(Host) With Father’s Day approaching, commentator Edith Hunter has been thinking about her own father – and the gift of time.
(Hunter) My Dad grew up in the country, but because mother had inherited property in Roxbury, we grew up there. As long as we could afford it, summers we rented a small camp on Cape Cod. The rest of the year, Dad tried to give us three children some of the country experiences that had meant so much to him.
He never learned to drive but depended on, and loved, public transportation – trolley cars, the elevated railway, and subways. Every spring we rode to "the end of the line" to the old Readville racetrack to find the first pussywillows to take home to Mother. We rode the same line to hike up Blue Hill to find trailing arbutus. In the winter, with our Flexible Flyers, we boarded the trolley car for Franklin Park. We coasted on Schoolmasters Hill, and Dad told us that Ralph Waldo Emerson was that schoolmaster.
When he read to us, it was not Dickens and Kipling, mother’s choices, but the work of two Vermonters, Dorothy Canfield (Fisher’s) Made-To-Order Stories, or Rose Lucia’s Peter and Polly books. In the four books, one for each season, he shared vicariously with us the country experiences of Vermont children.
For junior high and high school I attended a small private school in Boston. Whenever the weather was good, to save the trolley fare, Dad and I walked the three miles through the South End to the Back Bay. All the way he talked politics – especially about Jim Curley and his Democratic machine. Dad worked in vain to elect a reform Republican.
He was the kind of person who liked to read the same books over and over. Two of his favorites were Frank Kent’s The Great Game of Politics, and Theodore Roosevelt’s Letters to His Children. Dad was a Teddy Roosevelt "Bull Moose Republican."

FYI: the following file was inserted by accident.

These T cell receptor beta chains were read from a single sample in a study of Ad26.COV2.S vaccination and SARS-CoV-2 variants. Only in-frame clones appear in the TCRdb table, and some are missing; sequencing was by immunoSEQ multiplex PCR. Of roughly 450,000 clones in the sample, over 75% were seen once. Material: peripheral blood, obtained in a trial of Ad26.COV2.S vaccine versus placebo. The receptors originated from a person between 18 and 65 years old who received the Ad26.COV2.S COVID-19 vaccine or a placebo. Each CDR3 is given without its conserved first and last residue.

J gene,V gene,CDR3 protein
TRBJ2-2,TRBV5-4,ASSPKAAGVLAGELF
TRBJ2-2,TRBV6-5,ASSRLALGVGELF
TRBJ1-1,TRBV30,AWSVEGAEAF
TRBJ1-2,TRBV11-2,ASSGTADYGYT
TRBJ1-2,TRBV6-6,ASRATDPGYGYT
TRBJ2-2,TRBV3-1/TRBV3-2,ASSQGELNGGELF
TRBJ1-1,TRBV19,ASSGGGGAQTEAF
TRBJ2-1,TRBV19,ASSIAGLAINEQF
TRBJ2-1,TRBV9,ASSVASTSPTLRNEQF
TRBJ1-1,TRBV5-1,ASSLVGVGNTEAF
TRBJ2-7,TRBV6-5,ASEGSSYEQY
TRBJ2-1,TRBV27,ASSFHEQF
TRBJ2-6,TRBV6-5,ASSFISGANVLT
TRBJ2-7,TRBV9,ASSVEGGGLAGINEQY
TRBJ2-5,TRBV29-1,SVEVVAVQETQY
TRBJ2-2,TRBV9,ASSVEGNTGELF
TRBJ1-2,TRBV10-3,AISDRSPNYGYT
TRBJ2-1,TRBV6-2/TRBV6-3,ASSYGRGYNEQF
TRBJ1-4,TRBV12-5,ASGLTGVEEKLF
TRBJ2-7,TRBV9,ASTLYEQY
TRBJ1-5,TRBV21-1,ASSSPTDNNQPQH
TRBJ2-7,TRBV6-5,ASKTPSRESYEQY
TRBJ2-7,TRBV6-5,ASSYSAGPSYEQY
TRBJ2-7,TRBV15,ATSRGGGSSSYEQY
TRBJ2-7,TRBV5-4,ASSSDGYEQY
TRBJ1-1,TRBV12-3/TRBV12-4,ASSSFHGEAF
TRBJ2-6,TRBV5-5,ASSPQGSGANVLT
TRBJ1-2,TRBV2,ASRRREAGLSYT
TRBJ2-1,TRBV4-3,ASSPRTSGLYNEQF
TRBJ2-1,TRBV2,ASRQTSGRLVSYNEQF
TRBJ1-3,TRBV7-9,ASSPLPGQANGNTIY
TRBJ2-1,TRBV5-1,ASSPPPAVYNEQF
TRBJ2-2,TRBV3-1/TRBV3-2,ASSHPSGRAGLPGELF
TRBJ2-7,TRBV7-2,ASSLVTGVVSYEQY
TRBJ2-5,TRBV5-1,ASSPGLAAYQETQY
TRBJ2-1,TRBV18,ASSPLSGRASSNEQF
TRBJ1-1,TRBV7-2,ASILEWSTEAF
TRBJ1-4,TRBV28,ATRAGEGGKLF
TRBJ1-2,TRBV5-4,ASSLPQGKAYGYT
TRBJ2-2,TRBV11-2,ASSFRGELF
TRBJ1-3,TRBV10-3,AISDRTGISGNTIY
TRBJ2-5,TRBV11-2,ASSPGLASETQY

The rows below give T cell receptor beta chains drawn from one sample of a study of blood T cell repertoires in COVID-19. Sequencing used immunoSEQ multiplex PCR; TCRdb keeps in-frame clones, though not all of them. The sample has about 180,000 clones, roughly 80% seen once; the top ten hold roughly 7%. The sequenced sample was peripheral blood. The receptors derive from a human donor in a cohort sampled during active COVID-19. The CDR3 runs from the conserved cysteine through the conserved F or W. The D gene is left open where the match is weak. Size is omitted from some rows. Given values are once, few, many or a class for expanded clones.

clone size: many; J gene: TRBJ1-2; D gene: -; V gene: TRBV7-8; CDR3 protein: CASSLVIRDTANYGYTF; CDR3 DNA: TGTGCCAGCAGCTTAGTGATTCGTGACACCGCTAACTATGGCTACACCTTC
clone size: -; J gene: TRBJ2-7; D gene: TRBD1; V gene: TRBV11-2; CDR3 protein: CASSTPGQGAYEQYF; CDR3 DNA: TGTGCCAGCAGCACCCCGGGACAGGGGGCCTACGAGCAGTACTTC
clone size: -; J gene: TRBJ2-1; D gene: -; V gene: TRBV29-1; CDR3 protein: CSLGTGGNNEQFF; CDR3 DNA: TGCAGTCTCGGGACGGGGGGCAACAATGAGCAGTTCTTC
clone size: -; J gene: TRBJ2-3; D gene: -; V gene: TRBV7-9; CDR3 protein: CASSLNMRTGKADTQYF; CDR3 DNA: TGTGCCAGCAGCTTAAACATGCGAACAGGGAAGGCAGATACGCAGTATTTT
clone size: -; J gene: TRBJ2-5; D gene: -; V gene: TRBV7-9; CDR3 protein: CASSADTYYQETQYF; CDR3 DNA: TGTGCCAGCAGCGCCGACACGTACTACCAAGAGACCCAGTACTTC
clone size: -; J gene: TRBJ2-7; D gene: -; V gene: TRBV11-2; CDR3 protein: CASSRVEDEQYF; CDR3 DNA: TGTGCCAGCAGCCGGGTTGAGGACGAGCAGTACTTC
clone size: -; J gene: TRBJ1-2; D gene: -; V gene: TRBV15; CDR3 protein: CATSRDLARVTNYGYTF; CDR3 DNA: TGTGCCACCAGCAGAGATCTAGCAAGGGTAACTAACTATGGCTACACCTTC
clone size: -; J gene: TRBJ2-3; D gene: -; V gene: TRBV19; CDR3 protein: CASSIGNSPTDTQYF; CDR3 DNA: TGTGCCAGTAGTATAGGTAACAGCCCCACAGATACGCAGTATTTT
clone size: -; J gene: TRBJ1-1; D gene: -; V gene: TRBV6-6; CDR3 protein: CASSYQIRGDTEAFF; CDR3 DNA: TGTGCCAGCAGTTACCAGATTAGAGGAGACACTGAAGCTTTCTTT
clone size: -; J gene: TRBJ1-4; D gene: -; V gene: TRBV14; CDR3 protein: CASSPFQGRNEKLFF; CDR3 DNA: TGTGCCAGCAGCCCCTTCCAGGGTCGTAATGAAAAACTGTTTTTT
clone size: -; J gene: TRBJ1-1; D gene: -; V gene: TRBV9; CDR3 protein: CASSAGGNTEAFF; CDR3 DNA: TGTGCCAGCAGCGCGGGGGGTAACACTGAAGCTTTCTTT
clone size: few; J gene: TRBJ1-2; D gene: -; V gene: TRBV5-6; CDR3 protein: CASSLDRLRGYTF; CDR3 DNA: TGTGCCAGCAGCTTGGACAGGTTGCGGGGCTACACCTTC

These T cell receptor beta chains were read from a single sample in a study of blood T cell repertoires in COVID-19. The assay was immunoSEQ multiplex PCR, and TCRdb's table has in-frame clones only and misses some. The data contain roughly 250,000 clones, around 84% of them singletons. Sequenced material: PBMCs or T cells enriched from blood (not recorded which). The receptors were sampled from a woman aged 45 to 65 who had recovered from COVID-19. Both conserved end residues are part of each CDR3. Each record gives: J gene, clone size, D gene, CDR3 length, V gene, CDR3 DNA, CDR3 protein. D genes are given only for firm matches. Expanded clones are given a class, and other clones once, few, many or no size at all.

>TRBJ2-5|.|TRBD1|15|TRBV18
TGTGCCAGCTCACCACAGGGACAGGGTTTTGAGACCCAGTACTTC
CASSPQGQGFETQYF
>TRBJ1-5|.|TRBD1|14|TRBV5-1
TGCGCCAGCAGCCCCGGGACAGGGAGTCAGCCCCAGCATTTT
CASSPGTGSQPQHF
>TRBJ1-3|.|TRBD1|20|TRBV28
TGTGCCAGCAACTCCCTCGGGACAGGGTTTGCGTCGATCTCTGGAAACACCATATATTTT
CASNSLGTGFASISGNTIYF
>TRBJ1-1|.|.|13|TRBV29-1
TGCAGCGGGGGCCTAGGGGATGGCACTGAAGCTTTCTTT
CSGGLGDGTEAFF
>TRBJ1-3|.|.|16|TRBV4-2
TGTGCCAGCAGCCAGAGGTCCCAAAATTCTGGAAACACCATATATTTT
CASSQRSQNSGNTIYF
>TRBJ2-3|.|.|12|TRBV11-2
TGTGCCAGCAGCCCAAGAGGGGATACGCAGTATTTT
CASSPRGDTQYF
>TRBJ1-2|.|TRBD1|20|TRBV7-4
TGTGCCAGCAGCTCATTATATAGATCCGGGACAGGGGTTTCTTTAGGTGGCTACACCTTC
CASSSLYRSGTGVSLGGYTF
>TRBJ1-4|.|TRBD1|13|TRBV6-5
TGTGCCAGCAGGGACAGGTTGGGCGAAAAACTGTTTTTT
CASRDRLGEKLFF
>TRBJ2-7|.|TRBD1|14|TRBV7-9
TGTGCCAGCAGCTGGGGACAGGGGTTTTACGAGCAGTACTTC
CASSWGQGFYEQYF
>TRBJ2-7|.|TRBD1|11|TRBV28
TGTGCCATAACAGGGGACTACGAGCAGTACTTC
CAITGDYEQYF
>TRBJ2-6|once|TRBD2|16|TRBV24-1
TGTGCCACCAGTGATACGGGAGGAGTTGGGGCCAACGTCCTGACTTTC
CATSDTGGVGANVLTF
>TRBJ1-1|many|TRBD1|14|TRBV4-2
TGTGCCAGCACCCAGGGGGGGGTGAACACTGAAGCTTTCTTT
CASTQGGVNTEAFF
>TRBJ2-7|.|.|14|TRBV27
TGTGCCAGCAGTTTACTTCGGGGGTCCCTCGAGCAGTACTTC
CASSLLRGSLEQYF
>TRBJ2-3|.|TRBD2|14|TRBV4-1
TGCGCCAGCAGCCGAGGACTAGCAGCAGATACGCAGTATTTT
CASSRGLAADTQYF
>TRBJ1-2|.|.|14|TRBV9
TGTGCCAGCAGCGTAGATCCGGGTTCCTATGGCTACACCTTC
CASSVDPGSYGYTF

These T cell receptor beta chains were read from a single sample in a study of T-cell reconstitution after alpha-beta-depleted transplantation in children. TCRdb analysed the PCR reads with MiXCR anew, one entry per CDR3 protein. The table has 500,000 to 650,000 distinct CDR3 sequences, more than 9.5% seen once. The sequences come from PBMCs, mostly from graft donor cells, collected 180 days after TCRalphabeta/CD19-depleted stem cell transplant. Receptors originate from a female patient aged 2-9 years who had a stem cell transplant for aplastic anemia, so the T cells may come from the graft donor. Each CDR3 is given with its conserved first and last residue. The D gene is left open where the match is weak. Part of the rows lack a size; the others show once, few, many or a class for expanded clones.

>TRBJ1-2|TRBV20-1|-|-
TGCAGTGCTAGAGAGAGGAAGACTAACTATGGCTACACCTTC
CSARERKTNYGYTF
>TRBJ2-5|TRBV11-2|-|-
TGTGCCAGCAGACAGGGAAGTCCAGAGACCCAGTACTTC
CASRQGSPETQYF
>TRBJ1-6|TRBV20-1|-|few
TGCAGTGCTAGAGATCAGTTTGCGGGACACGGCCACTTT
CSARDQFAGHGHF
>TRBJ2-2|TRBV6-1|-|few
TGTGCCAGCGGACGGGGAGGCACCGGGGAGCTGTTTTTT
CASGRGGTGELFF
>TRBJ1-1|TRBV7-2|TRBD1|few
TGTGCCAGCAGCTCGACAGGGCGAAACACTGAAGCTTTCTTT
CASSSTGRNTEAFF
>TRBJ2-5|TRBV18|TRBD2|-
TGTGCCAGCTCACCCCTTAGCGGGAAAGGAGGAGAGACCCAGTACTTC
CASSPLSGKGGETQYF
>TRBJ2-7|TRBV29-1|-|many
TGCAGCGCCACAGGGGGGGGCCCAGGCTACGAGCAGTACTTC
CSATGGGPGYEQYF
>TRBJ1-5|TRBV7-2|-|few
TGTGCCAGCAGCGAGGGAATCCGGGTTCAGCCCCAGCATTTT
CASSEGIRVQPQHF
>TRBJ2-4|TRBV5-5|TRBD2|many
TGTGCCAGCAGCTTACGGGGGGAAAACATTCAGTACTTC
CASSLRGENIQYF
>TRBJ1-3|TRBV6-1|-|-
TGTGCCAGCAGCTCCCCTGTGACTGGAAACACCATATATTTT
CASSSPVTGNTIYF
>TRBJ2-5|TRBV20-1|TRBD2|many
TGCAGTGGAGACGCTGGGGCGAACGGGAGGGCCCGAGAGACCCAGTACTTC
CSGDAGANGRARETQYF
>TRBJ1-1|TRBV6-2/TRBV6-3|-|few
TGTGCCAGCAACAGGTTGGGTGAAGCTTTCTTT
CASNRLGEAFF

As the Depression deepened, he switched loyalties and was a strong supporter of Franklin Delano Roosevelt. In 1936 when FDR ran against Alf Landon, as we walked to school, Dad helped me on the speech I gave favoring FDR. I was his only supporter at school.
On many Sunday mornings the whole family went to Community Church at Symphony Hall in Boston. We heard John Haynes Holmes from New York City, Socialist Norman Thomas, liberal Jewish leader Rabbi Wise, and labor leaders from all over the world. Dad once told me: "The best part is the question period."
He was ahead of his times when it came to men cooking. Sunday mornings he made us a hearty breakfast; Sunday nights we enjoyed his Welsh rarebit in front of the fireplace; Saturday night, baked beans; and in the summer, his specialty, quahog chowder.
As Walt Whitman wrote: "His own parents, he that had father’d him and she that had conceived him in her womb and birth’d him, They gave this child more of themselves than that, They gave him afterwards every day, they became part of him."
This is Edith Hunter on the Center Road.
Writer and historian Edith Hunter lives in Weathersfield Center, Vermont.